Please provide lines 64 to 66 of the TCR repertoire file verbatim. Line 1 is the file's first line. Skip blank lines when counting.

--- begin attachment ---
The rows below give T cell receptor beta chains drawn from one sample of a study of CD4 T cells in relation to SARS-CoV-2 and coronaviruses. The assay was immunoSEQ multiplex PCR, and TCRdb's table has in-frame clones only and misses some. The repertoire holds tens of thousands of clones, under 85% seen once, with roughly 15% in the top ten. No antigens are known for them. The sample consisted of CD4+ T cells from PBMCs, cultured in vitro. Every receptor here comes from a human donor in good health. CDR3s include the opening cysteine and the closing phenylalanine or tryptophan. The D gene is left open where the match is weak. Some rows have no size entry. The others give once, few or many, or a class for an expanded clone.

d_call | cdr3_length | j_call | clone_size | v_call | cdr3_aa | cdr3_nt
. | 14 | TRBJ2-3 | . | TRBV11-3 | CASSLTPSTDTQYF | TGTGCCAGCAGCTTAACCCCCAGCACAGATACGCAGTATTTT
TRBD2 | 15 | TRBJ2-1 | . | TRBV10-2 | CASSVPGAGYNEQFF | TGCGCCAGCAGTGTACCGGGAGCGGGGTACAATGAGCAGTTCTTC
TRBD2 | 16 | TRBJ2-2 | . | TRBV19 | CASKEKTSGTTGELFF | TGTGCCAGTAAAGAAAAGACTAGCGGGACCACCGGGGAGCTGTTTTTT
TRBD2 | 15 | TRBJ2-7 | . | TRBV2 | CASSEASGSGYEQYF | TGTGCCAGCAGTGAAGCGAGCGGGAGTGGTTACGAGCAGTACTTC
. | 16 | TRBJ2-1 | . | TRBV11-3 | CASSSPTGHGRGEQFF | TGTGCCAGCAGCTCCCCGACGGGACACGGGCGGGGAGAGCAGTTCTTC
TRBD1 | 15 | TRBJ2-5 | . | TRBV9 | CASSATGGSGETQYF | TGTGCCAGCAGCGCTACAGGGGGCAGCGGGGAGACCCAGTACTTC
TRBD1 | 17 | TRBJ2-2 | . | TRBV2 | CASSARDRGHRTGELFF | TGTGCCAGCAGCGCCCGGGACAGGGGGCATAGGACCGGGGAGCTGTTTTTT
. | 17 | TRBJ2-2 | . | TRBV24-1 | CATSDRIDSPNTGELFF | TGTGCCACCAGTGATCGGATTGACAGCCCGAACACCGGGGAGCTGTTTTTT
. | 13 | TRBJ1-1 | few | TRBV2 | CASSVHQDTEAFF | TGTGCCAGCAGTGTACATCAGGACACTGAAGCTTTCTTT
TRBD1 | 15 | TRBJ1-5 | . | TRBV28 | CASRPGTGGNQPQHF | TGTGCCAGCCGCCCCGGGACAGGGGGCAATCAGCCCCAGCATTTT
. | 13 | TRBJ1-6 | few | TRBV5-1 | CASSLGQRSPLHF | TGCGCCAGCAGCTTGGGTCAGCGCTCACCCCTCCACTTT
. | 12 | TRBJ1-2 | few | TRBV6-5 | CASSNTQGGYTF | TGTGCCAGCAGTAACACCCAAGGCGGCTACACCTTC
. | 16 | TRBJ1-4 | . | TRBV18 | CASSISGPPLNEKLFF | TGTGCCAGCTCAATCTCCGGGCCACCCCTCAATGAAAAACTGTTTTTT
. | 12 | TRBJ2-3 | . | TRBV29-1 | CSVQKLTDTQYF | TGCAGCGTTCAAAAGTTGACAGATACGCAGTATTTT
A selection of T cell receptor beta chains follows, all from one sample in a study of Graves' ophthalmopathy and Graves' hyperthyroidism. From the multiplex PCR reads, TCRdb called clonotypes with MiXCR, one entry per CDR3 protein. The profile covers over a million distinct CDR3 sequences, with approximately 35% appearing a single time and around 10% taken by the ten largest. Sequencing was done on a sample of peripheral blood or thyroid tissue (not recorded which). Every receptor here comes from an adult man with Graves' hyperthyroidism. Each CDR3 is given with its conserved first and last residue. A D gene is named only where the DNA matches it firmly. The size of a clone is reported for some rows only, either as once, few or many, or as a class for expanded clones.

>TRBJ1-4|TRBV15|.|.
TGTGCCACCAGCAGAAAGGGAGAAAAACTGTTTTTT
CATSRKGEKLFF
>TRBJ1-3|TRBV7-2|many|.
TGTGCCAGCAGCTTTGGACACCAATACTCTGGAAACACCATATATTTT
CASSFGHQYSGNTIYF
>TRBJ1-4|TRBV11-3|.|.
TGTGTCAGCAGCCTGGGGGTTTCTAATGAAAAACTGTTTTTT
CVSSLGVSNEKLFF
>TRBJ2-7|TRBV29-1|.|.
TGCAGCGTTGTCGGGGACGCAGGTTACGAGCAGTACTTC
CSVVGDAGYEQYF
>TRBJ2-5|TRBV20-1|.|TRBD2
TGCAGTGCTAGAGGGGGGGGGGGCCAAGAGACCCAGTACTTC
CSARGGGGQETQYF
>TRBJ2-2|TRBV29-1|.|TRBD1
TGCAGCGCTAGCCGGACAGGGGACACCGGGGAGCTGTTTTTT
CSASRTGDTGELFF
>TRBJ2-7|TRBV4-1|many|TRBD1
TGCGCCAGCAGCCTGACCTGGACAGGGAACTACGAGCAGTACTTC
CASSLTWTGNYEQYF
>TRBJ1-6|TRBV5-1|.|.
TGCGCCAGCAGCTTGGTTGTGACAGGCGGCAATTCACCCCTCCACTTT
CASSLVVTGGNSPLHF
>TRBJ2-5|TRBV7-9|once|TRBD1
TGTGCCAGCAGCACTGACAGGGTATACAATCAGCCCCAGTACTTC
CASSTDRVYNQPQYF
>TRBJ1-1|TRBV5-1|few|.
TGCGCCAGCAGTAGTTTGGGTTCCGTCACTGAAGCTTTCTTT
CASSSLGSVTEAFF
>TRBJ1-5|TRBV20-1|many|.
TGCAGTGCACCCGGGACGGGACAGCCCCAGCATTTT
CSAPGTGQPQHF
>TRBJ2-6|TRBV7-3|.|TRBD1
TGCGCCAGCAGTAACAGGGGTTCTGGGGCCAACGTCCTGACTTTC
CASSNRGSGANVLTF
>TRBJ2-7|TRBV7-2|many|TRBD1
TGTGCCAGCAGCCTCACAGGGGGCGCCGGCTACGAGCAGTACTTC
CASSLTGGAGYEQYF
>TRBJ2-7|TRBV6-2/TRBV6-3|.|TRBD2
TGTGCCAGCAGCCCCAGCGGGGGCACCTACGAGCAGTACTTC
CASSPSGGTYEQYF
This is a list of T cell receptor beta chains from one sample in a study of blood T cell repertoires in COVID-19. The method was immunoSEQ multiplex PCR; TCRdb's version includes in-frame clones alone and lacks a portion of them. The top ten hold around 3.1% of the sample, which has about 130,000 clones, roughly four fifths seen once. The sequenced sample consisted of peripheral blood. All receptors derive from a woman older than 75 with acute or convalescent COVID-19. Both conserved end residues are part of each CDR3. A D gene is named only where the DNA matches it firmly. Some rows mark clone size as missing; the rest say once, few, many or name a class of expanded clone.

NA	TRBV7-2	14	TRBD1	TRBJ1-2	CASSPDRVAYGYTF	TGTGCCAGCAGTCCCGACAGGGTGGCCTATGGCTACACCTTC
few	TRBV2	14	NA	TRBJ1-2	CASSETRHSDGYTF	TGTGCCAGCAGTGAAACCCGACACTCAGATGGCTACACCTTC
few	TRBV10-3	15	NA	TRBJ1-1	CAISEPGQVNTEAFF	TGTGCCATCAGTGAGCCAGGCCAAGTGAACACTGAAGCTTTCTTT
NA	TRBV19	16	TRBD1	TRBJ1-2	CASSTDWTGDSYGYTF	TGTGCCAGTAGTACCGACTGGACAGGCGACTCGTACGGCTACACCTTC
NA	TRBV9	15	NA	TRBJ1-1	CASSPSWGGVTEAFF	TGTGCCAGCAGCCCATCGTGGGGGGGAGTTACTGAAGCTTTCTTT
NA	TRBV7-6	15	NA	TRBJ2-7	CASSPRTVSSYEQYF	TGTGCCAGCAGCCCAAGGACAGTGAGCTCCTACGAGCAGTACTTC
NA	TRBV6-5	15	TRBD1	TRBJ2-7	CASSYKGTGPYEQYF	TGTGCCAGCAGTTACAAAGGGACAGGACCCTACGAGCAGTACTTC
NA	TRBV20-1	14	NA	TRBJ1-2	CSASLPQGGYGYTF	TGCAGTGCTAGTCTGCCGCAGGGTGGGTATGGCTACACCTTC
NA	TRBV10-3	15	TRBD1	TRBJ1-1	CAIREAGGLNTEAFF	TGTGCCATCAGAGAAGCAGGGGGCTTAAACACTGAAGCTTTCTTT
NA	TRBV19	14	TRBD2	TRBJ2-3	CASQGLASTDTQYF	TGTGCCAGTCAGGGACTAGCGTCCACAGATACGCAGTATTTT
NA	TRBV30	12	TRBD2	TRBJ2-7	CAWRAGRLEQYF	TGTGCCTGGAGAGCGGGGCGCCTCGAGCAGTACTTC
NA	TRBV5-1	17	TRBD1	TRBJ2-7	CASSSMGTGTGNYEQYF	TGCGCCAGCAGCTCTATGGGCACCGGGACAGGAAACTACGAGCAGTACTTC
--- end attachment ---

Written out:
NA	TRBV19	16	TRBD1	TRBJ1-2	CASSTDWTGDSYGYTF	TGTGCCAGTAGTACCGACTGGACAGGCGACTCGTACGGCTACACCTTC
NA	TRBV9	15	NA	TRBJ1-1	CASSPSWGGVTEAFF	TGTGCCAGCAGCCCATCGTGGGGGGGAGTTACTGAAGCTTTCTTT
NA	TRBV7-6	15	NA	TRBJ2-7	CASSPRTVSSYEQYF	TGTGCCAGCAGCCCAAGGACAGTGAGCTCCTACGAGCAGTACTTC